I hate being 19. I hate how pointless it is and how little it means to me and how I forget that is my age half the time. I hate how I can still be represented as a teenager, plagued with the stereotypes shown on a Lowes commercial of being disconnected, tuning out with music and phones. I hate how my age shows on my face and I have to prove myself to those that are 20, 21, 22 and older that I am mature. I hate how it separates me from those of legal age, my friends who make decisions at the same level as me.

I hate how society puts people in boxes that even I can’t not see and use to hold my bias. I hate how these boxes make it hard for me to consider doing somethings without the fear of being judged.

I hate not having a focus, structure, lane for my mind to run in. I hate how I can love individuals but hate them in a group. I hate how I can give chances to people who don’t deserve it and turn down those who do because of my pettiness.

I hate how my insecurities come up to get me, even though I try so hard for them not to exist. I hate how many times I typed “hate” in this and how it hit my soul and confused it with the meaning of a word as blunt as child safety scissors.

Hate is a strong word but I really, really don’t like it.


CPOwhY am I not this talented?

Kevin Cook of MU won the Interpretive Project Gold in this year's CPOY.

Kevin Cook of MU won the Interpretive Project Gold in this year’s CPOY.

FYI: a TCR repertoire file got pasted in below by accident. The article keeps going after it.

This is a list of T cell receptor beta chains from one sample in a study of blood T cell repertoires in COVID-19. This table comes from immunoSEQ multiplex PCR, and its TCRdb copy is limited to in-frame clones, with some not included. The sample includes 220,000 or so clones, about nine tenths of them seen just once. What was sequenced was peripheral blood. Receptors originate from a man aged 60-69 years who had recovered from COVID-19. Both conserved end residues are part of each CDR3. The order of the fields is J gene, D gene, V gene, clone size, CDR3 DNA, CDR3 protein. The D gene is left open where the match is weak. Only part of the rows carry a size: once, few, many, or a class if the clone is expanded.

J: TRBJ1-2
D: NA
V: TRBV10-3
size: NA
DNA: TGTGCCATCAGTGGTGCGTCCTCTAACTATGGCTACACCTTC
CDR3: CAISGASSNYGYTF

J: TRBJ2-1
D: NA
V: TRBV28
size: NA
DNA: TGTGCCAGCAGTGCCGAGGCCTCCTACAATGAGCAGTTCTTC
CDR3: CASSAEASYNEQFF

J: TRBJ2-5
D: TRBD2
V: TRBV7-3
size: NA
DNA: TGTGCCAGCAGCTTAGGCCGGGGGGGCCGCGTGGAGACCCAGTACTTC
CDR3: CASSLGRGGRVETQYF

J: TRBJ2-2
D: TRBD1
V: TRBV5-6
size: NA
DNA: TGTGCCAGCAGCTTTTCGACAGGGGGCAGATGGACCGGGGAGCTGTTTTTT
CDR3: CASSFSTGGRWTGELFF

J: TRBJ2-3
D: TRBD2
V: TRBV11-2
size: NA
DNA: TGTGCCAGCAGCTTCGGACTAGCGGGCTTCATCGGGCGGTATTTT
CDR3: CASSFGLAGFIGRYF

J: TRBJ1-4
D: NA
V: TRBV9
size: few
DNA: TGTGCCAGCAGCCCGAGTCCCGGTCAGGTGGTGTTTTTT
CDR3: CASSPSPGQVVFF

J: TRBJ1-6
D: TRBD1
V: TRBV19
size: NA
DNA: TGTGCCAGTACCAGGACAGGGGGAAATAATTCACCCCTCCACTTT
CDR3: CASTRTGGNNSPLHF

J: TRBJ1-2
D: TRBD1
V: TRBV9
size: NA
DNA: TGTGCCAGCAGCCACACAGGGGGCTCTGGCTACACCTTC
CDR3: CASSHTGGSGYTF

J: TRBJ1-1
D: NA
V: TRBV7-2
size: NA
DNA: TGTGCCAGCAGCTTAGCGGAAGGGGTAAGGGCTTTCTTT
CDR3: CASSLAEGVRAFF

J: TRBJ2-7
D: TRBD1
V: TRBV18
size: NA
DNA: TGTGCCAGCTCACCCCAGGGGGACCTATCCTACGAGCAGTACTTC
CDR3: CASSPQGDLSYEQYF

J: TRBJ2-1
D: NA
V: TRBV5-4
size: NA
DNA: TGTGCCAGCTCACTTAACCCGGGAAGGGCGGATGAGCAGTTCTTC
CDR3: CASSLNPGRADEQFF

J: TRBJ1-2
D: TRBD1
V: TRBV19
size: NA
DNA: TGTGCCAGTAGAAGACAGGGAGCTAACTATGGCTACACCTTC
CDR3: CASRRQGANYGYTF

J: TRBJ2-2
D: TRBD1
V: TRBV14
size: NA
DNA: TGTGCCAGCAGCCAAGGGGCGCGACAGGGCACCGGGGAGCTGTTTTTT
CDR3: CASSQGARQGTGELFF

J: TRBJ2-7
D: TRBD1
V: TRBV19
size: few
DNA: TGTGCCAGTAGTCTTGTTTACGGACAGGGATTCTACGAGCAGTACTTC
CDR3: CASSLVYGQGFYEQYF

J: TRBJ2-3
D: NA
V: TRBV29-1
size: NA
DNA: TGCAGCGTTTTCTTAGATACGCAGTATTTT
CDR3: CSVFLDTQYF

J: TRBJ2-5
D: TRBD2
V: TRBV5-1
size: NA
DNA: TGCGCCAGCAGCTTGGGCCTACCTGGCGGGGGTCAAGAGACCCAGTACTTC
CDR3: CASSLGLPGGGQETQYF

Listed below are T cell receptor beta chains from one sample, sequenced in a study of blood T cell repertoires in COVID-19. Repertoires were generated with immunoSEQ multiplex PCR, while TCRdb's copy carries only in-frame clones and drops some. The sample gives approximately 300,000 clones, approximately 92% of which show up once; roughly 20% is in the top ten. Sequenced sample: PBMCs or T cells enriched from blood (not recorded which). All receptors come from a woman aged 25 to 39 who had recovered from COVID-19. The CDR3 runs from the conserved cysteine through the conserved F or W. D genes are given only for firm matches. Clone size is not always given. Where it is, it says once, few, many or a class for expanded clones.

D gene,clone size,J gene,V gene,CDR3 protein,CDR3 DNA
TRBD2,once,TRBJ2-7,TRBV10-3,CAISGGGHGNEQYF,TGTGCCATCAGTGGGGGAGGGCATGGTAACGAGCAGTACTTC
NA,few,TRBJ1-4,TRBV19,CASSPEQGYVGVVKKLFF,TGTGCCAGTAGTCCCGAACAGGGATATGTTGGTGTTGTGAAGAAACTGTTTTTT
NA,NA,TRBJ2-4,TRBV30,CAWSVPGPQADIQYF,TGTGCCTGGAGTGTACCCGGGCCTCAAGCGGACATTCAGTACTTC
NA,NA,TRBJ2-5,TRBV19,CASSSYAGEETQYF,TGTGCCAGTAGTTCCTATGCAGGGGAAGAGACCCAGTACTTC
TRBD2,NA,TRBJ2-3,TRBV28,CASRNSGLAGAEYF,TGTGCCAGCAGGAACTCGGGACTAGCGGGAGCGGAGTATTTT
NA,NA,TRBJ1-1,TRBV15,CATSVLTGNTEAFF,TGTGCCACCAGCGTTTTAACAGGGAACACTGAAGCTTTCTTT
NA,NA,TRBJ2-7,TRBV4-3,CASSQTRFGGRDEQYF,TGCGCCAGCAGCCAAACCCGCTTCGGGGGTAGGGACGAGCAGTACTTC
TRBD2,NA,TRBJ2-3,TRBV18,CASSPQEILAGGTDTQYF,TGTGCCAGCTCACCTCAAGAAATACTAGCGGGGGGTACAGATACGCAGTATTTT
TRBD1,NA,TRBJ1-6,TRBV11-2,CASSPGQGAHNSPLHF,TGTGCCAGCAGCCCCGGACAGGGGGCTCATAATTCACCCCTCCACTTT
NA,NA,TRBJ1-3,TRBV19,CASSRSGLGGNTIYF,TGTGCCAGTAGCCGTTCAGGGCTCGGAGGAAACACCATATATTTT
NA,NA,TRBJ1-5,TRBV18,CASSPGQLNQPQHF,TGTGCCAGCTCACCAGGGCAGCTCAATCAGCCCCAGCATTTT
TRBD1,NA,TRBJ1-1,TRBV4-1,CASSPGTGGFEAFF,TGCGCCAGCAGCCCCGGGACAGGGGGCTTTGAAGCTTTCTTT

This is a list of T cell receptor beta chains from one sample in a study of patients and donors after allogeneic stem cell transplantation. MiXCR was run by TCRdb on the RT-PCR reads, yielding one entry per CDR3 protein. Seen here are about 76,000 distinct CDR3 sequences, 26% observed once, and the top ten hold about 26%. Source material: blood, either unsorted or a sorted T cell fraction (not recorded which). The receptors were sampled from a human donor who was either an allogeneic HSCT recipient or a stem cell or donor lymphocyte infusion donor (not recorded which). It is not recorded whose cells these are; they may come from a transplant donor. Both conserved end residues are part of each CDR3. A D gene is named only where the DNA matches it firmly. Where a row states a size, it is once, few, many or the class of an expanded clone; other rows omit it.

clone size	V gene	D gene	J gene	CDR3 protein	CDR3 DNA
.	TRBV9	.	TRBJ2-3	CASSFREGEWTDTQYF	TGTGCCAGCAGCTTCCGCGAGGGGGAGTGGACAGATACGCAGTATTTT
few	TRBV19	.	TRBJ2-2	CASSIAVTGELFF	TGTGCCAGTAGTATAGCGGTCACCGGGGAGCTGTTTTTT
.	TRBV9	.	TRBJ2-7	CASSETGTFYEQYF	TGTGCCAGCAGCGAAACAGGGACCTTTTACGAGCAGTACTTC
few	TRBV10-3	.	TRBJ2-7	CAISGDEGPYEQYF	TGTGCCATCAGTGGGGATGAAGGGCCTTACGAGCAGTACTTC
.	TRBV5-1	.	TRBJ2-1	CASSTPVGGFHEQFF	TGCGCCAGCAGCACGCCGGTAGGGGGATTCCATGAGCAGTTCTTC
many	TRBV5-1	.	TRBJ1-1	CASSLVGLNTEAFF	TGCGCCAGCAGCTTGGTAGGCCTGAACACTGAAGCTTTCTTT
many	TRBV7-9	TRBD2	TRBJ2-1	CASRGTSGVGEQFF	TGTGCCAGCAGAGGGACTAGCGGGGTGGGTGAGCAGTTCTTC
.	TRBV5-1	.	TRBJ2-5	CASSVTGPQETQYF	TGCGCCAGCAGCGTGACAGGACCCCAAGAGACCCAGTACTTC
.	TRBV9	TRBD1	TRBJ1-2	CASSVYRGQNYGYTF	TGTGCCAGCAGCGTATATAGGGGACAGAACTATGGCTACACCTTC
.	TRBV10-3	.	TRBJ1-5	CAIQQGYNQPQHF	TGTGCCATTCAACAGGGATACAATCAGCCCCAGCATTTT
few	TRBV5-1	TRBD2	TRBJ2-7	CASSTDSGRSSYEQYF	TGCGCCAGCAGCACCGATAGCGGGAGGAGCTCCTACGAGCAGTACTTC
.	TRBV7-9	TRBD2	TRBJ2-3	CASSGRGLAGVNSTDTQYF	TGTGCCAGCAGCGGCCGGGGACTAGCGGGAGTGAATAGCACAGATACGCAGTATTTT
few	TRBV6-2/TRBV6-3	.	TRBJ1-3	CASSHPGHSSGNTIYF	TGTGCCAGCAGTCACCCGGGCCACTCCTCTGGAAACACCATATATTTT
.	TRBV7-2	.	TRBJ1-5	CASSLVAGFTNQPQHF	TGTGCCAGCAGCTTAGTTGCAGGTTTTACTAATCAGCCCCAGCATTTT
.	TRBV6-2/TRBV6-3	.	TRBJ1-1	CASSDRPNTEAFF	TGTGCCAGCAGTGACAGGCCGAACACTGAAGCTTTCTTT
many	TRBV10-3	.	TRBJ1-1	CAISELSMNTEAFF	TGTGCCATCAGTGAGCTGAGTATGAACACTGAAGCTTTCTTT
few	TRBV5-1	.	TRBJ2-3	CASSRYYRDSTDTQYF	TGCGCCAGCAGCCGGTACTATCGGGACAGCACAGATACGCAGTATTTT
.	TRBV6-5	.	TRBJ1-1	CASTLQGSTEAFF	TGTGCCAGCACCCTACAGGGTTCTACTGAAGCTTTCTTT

This past Tuesday my J2150 class had the opportunity to sit in on the darkened Tucker Forum in Gannett Hall of the timeless J-School to watch the trials and triumphs of talented college photographers click pass our eyes. It was CPOY68.

We had the ability to sit in on the editing session for the Feature category, which had photos that would accompany a feature story, or as CPOY puts it, saying,  “A candid picture of a found situation containing strong human interest, a fresh view of the ordinary or humor. In all cases the dignity of the subject must be respected.” We saw the panel of judges, ranging from those who hailed from National Geographic to The New York Times, trudge through hundreds of photos with a chorus dominated by “out” to get it down to 38 to finally get it down to the Gold, Silver, Bronze and three Award of Excellence recipients. They would all shift through the photos, taking composition, caption, story presence, emotion, etc. into account before they clicked their clickers to get a majority vote of “in” or “out.” It reminded me a lot of Project Runway in that way. Heck, one of their promotional mini buttons (one that I added to my backpack button hall of fame) just had the word “out” repeated in tiny print over the entire glossy surface.